I promised a reader I would post this today. I honestly just started making this a couple of years ago, and there’s nothing very historical about the process. My husband oversees the making of the cranberry sauce the traditional way, but my daughter added a new appetizer to Thanksgiving Day that called for cranberry jelly, so I had to figure it out fast.
I make most of the food we eat from scratch. This has led to a lot of people talking about how extra I am. It is my party, and I can make life more work if I want to. I wonder if some of them would change their tune if they knew this was a habit forged by poverty. The one advantage that we country poor have over the city poor is that we had the capacity of producing food and storing it. That was part of the work of farming.
This recipe is ridiculously easy even if you don’t have an Instant Pot. It is my son’s favorite jelly now, so I buy up the close-out cranberries at the end of the season and make enough to last until the next cranberry season.
2 bags (12 oz each) of fresh cranberries, about 6 cups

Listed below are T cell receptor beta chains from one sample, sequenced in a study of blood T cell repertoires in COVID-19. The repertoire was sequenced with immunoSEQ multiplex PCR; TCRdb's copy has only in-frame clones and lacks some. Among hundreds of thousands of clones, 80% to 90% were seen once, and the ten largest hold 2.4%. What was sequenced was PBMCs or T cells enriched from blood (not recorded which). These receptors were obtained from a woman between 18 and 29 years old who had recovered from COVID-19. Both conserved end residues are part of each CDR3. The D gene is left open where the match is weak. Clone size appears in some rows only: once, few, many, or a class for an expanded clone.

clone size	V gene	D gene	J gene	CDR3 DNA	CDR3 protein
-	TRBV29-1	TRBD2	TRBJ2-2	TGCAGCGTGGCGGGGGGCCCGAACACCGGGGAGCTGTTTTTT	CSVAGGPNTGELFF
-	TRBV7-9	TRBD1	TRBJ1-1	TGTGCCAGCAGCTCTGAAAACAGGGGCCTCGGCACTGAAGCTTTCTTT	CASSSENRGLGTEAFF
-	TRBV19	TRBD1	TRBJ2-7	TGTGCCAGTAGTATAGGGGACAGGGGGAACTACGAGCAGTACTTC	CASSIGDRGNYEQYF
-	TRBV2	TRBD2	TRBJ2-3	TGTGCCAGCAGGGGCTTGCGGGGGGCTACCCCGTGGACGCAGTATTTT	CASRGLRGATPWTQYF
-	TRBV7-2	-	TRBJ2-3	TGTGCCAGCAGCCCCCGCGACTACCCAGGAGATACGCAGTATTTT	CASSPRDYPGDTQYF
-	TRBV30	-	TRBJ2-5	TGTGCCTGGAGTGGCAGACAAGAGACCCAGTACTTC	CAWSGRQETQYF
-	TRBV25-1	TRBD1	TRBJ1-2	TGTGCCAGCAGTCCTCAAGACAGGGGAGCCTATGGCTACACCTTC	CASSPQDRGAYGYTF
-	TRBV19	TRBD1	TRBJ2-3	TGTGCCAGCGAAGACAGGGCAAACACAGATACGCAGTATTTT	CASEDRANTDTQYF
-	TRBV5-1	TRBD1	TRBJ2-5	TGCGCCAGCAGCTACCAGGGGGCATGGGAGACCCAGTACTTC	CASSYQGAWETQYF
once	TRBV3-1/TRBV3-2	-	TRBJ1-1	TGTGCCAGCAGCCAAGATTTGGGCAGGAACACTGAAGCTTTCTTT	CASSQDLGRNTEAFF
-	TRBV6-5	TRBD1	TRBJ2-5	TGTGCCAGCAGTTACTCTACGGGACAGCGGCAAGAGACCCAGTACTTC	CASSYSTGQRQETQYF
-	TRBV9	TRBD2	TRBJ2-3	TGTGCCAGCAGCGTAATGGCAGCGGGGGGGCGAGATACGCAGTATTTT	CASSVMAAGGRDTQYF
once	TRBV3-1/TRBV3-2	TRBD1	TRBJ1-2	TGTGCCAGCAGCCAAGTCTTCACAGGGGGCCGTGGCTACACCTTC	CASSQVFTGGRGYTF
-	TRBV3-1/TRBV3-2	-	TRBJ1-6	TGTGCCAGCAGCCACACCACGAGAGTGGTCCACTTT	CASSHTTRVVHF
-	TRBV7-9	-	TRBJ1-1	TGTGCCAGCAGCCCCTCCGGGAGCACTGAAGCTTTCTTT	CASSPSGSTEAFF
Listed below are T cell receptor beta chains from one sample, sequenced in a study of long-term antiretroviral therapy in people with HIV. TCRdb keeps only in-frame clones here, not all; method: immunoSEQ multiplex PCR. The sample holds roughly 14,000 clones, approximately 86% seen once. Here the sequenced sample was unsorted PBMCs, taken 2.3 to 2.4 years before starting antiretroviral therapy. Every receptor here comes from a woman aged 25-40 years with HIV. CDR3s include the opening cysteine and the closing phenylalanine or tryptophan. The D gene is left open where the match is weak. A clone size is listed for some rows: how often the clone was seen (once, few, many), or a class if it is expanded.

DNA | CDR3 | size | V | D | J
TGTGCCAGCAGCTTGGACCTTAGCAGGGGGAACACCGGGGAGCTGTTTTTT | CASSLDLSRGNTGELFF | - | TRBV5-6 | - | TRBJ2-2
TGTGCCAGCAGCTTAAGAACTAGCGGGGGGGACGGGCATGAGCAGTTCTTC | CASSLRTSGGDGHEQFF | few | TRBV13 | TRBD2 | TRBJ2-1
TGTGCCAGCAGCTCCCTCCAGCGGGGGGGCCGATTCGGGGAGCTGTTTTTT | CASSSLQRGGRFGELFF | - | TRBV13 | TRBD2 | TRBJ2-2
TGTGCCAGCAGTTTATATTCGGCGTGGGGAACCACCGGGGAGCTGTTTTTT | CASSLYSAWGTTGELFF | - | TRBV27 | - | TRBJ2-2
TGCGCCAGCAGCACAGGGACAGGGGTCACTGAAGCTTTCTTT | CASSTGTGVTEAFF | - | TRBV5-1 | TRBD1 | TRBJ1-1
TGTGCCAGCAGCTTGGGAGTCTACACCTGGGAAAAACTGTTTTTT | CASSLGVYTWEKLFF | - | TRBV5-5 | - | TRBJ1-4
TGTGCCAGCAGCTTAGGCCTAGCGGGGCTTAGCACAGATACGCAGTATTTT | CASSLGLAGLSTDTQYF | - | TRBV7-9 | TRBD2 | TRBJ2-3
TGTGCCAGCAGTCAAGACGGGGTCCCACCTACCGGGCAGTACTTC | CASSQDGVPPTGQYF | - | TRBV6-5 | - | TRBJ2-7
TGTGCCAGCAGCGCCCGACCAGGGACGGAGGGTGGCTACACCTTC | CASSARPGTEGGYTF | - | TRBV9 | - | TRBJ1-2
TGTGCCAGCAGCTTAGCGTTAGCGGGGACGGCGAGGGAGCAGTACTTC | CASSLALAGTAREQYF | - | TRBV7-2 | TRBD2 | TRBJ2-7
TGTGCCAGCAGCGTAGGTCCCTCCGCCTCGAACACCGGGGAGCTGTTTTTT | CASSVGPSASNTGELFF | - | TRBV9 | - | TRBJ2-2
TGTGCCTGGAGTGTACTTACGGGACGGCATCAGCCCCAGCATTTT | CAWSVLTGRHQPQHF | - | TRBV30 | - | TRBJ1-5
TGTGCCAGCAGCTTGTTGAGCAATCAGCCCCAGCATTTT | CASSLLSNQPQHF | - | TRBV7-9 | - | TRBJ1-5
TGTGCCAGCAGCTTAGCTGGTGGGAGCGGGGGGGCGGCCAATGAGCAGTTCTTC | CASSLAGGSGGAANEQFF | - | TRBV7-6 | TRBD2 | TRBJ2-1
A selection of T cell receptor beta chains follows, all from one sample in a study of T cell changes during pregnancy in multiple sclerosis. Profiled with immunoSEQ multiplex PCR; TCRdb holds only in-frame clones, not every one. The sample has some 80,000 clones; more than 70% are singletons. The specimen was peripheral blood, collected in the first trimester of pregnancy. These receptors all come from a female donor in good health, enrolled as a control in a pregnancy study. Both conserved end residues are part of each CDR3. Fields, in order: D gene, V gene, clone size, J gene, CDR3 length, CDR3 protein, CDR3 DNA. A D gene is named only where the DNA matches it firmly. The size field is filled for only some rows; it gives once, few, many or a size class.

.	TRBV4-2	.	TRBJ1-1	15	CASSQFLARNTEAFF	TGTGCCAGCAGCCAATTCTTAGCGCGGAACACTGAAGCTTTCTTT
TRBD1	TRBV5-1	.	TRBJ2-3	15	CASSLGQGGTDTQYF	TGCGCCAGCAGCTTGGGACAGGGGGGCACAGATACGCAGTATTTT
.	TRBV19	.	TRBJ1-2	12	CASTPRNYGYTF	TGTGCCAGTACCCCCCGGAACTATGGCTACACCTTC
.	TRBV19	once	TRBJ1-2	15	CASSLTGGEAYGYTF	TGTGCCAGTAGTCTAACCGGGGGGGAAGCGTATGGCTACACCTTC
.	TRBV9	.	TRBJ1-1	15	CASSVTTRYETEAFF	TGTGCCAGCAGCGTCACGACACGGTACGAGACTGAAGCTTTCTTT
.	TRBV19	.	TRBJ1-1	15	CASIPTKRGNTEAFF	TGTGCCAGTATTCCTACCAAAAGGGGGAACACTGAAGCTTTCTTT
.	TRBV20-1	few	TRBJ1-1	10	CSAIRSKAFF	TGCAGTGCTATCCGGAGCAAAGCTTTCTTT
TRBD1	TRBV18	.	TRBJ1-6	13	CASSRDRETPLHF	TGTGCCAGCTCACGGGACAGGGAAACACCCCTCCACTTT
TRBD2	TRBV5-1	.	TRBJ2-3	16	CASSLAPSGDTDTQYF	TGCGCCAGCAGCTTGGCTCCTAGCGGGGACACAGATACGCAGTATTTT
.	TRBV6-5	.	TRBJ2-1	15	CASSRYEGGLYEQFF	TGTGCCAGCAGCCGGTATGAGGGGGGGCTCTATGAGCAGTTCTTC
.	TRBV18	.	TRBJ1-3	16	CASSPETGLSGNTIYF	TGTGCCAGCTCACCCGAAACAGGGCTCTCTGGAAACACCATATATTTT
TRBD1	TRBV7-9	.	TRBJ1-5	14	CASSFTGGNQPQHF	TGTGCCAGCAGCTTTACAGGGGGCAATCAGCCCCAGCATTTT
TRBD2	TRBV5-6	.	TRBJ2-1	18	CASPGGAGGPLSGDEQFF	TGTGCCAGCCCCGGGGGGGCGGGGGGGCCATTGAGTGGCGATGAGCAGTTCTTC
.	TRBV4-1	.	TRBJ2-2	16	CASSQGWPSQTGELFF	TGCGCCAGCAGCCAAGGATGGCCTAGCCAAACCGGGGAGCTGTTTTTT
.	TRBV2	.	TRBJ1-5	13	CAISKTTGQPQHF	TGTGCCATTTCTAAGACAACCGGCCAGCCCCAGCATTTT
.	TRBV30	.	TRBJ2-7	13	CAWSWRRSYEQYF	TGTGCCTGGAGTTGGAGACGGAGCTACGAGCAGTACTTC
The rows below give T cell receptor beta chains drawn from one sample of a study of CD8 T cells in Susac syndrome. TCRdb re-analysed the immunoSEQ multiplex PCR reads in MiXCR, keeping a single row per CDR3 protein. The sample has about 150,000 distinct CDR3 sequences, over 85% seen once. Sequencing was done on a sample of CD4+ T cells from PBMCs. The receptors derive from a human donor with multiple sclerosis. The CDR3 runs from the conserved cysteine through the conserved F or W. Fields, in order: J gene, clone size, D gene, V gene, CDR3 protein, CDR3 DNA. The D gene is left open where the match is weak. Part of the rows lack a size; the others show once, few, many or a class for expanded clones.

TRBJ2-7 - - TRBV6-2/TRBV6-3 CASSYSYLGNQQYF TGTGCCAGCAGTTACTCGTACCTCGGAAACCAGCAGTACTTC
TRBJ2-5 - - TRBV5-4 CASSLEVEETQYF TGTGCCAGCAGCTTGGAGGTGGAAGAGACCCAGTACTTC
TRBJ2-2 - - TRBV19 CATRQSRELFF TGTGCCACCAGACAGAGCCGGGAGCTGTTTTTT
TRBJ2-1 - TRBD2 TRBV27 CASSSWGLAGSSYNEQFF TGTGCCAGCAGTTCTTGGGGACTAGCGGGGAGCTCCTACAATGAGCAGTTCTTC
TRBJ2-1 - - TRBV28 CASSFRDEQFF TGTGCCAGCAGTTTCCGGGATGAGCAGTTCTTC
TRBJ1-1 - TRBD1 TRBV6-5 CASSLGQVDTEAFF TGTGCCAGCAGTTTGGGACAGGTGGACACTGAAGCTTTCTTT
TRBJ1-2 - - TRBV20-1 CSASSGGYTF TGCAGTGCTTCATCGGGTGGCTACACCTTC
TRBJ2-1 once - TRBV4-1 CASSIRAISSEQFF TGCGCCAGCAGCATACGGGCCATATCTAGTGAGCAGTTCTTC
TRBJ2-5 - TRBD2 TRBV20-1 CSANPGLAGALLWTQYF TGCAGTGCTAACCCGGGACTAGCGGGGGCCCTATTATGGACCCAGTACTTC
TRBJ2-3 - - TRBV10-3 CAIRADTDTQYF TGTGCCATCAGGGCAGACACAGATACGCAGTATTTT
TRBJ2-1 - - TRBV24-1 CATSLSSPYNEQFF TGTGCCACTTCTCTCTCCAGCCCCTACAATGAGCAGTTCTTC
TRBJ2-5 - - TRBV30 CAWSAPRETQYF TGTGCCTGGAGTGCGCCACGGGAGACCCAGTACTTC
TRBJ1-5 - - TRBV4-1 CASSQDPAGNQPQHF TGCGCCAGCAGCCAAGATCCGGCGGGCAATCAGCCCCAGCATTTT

1 cup apple juice
1 tsp butter (only for Instant Pot users)
2 cups sugar
3 tablespoons powdered pectin
- Cook the cranberries in the cider until they are soft. If you have an Instant Pot you can make your life quite simple by putting the cranberries and juice in for 5 minutes at high pressure and then doing a quick release. I add 1 tsp of butter to keep it from foaming up too much.
- Now do whatever you are going to do to process the cranberries. Put the mixture through a food mill, squeeze it through a jelly bag, or just give them a good whip in a blender and put the mixture through a strainer. It’s okay if some of the pulp from the pulp gets in there. In fact, it’s preferable.
- Put this juice in a pot. Mix the pectin and the sugar together and sprinkle them lightly across the surface.
- Whisk the sugar mixture into the juice and bring this all to a boil.
- Let it boil for 5 minutes until the bubbles start to foam a little and then pour it into whatever jars you are using. I don’t bother with processing this. It’s a small batch.
Right now, some of my American readers are going to raise an eyebrow because they learned how to make jam from some USDA home economist who makes everything too difficult.
To those friends I say, yes….you really can just mix the pectin into the sugar and just dump it in there. In the UK, you can buy jam sugar that has pectin and citric acid added. That’s what they use to make jam in the Great British Bake-off show.